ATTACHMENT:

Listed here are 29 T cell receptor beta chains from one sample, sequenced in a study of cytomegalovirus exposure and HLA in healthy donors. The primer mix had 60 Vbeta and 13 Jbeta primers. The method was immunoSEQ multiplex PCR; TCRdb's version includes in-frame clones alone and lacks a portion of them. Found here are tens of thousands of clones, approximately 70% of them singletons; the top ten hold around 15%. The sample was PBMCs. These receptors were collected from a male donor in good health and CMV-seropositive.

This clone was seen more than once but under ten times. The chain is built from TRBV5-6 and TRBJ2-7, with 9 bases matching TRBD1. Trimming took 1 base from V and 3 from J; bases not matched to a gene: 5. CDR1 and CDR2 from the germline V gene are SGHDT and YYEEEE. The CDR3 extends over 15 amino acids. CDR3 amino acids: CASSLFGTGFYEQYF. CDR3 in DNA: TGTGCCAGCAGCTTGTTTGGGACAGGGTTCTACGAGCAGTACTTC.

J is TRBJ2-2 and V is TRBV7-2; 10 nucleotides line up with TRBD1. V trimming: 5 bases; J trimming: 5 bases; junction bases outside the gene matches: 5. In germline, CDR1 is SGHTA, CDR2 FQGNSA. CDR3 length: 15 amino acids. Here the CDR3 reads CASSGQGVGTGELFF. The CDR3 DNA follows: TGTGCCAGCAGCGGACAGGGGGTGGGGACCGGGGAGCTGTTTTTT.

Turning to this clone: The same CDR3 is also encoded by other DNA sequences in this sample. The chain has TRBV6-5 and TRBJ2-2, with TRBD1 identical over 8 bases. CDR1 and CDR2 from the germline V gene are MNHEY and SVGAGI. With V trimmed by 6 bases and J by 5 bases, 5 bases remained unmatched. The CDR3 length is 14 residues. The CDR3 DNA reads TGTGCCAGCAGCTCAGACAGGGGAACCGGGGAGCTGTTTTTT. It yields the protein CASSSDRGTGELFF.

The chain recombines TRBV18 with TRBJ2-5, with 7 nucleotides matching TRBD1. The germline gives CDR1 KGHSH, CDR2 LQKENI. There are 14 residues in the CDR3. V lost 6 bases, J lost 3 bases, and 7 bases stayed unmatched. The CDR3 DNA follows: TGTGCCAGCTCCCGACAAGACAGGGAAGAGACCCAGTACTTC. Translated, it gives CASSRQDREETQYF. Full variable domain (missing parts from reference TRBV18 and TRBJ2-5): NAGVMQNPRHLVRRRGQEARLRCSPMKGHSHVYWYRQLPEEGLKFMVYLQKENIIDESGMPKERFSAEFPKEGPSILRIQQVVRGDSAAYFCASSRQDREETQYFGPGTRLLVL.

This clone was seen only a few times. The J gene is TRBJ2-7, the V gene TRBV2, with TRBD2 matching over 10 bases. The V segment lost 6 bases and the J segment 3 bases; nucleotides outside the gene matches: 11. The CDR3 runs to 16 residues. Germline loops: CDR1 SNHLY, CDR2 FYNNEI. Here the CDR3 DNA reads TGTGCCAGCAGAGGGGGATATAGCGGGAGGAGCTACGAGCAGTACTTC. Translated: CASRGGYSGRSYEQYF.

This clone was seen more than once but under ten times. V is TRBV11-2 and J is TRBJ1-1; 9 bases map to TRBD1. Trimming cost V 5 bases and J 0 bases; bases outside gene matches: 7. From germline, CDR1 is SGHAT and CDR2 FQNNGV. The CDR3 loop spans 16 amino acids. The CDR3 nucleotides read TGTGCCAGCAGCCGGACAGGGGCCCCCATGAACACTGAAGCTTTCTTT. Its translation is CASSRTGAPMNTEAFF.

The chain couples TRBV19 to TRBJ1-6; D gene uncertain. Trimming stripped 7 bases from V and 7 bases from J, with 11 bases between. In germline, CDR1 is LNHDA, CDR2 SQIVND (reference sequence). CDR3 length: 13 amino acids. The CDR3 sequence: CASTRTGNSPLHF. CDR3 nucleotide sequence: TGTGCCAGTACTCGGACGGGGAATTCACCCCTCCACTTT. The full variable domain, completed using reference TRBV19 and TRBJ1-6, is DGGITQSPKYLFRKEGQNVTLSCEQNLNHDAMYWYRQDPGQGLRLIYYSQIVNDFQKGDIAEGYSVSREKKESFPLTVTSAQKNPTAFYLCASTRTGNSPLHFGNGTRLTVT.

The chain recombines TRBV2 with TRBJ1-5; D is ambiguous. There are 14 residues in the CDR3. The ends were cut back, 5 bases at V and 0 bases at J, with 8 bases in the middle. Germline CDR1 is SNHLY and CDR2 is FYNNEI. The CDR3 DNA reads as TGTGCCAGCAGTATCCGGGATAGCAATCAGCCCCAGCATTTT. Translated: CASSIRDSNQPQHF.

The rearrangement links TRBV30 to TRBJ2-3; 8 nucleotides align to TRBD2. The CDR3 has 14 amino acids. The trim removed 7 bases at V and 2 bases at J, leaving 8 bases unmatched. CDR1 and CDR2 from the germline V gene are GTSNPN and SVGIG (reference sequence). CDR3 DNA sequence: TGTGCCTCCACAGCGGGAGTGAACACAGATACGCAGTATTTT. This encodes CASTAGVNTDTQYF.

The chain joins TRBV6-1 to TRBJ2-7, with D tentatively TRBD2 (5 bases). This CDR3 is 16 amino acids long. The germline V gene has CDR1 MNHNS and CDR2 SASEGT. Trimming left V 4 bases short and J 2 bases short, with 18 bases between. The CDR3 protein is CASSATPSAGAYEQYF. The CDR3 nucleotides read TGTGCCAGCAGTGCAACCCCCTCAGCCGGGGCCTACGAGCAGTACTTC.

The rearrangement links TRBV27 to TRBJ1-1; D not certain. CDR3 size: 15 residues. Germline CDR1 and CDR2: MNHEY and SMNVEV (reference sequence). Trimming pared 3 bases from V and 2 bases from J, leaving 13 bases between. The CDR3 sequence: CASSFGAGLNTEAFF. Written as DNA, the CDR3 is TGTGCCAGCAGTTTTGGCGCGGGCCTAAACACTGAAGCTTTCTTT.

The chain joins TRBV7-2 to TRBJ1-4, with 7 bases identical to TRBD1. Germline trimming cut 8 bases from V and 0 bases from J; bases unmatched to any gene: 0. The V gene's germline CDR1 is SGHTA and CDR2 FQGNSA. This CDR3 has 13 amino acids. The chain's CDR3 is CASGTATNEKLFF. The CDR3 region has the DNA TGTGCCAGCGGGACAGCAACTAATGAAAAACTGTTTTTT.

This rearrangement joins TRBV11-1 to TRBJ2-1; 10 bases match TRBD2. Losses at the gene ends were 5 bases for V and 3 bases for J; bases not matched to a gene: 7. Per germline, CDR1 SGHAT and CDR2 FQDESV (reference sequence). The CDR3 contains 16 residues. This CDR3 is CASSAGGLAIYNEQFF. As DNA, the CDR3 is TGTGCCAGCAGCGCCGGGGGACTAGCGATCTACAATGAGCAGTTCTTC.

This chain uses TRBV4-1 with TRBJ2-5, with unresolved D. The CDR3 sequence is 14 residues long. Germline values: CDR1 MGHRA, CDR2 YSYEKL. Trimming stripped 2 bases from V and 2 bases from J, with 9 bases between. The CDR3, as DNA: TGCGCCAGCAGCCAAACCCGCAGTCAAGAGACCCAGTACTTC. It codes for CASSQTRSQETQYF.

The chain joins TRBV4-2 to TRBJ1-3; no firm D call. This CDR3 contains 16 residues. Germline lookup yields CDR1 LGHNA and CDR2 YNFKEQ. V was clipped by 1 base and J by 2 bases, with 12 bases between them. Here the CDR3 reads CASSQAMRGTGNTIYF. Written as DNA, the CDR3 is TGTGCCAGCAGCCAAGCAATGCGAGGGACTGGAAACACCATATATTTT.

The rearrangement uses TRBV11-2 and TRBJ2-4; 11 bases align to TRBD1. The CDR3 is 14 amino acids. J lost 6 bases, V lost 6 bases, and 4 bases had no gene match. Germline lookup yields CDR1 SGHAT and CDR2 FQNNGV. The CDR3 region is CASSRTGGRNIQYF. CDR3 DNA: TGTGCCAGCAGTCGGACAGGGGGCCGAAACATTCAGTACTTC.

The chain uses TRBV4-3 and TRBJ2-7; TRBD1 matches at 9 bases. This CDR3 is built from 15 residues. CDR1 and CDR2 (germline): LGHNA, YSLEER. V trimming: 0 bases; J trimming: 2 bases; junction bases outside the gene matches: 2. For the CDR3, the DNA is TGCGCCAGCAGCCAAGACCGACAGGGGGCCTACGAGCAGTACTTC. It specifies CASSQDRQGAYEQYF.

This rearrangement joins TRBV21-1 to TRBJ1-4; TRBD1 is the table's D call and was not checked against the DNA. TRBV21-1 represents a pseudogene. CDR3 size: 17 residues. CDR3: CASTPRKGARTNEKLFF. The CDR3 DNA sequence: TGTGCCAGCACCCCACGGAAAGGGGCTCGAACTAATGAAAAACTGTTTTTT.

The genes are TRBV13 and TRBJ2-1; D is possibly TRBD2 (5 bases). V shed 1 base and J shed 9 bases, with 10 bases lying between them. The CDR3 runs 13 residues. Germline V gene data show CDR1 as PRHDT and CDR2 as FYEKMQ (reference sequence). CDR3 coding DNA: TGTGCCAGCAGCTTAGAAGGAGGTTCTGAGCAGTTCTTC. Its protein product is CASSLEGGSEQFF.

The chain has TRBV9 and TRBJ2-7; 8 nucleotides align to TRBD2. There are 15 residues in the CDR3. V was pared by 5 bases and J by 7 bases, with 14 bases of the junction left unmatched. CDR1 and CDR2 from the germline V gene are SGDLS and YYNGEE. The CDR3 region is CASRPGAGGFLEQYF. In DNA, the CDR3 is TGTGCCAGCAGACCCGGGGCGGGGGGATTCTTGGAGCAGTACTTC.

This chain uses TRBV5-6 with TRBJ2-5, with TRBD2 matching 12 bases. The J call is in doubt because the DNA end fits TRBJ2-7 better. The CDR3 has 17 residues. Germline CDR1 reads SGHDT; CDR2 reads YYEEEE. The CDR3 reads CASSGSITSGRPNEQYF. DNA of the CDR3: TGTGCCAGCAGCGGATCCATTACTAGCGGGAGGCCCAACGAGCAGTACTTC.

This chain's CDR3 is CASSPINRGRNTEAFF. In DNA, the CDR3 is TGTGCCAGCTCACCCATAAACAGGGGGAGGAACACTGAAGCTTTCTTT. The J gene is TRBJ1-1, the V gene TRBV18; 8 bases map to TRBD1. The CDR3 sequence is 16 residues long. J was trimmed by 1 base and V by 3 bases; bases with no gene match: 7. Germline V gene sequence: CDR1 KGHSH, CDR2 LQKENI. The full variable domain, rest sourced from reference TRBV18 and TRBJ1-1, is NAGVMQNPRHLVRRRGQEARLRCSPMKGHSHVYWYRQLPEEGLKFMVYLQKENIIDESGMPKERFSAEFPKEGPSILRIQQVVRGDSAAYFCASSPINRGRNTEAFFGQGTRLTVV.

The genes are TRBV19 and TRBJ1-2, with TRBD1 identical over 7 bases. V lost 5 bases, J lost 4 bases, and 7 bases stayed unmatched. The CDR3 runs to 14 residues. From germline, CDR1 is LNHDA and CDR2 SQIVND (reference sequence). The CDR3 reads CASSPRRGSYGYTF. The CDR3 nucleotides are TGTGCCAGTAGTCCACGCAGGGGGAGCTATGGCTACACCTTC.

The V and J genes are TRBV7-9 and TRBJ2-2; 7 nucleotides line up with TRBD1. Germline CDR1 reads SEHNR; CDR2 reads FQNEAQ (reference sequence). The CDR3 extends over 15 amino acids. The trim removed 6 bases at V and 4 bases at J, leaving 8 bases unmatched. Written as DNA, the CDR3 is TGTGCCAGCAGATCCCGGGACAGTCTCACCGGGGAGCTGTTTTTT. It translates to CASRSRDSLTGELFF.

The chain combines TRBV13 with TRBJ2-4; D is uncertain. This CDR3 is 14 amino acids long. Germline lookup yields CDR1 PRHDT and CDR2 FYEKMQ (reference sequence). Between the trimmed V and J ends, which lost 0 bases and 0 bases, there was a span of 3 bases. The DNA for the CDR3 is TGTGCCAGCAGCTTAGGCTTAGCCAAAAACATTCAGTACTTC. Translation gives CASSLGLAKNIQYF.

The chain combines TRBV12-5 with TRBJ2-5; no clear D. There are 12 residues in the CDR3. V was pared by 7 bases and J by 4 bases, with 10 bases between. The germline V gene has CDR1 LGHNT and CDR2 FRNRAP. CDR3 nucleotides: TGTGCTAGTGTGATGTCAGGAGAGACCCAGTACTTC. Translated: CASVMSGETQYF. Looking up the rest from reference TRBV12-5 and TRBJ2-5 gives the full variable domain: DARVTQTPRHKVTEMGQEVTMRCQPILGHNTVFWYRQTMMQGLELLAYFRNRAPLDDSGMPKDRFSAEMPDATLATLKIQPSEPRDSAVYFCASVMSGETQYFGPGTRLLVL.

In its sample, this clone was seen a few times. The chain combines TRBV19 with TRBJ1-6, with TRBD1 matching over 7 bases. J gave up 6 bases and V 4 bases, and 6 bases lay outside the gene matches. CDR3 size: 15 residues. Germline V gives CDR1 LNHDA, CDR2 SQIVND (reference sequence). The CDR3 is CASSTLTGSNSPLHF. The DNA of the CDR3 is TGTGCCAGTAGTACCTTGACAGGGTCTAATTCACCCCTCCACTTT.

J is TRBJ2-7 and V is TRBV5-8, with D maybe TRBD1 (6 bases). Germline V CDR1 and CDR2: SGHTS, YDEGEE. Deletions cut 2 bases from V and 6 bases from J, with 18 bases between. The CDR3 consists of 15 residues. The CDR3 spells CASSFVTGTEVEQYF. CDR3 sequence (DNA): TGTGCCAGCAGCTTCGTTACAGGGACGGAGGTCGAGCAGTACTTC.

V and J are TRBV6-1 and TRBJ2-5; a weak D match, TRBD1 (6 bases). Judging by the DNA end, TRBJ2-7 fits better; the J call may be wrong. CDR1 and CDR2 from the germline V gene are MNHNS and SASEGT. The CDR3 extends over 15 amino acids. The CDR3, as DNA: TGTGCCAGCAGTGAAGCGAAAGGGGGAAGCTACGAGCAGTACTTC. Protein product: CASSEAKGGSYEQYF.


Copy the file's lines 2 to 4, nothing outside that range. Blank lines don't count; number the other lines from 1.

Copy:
This clone was seen more than once but under ten times. The chain is built from TRBV5-6 and TRBJ2-7, with 9 bases matching TRBD1. Trimming took 1 base from V and 3 from J; bases not matched to a gene: 5. CDR1 and CDR2 from the germline V gene are SGHDT and YYEEEE. The CDR3 extends over 15 amino acids. CDR3 amino acids: CASSLFGTGFYEQYF. CDR3 in DNA: TGTGCCAGCAGCTTGTTTGGGACAGGGTTCTACGAGCAGTACTTC.

J is TRBJ2-2 and V is TRBV7-2; 10 nucleotides line up with TRBD1. V trimming: 5 bases; J trimming: 5 bases; junction bases outside the gene matches: 5. In germline, CDR1 is SGHTA, CDR2 FQGNSA. CDR3 length: 15 amino acids. Here the CDR3 reads CASSGQGVGTGELFF. The CDR3 DNA follows: TGTGCCAGCAGCGGACAGGGGGTGGGGACCGGGGAGCTGTTTTTT.

Turning to this clone: The same CDR3 is also encoded by other DNA sequences in this sample. The chain has TRBV6-5 and TRBJ2-2, with TRBD1 identical over 8 bases. CDR1 and CDR2 from the germline V gene are MNHEY and SVGAGI. With V trimmed by 6 bases and J by 5 bases, 5 bases remained unmatched. The CDR3 length is 14 residues. The CDR3 DNA reads TGTGCCAGCAGCTCAGACAGGGGAACCGGGGAGCTGTTTTTT. It yields the protein CASSSDRGTGELFF.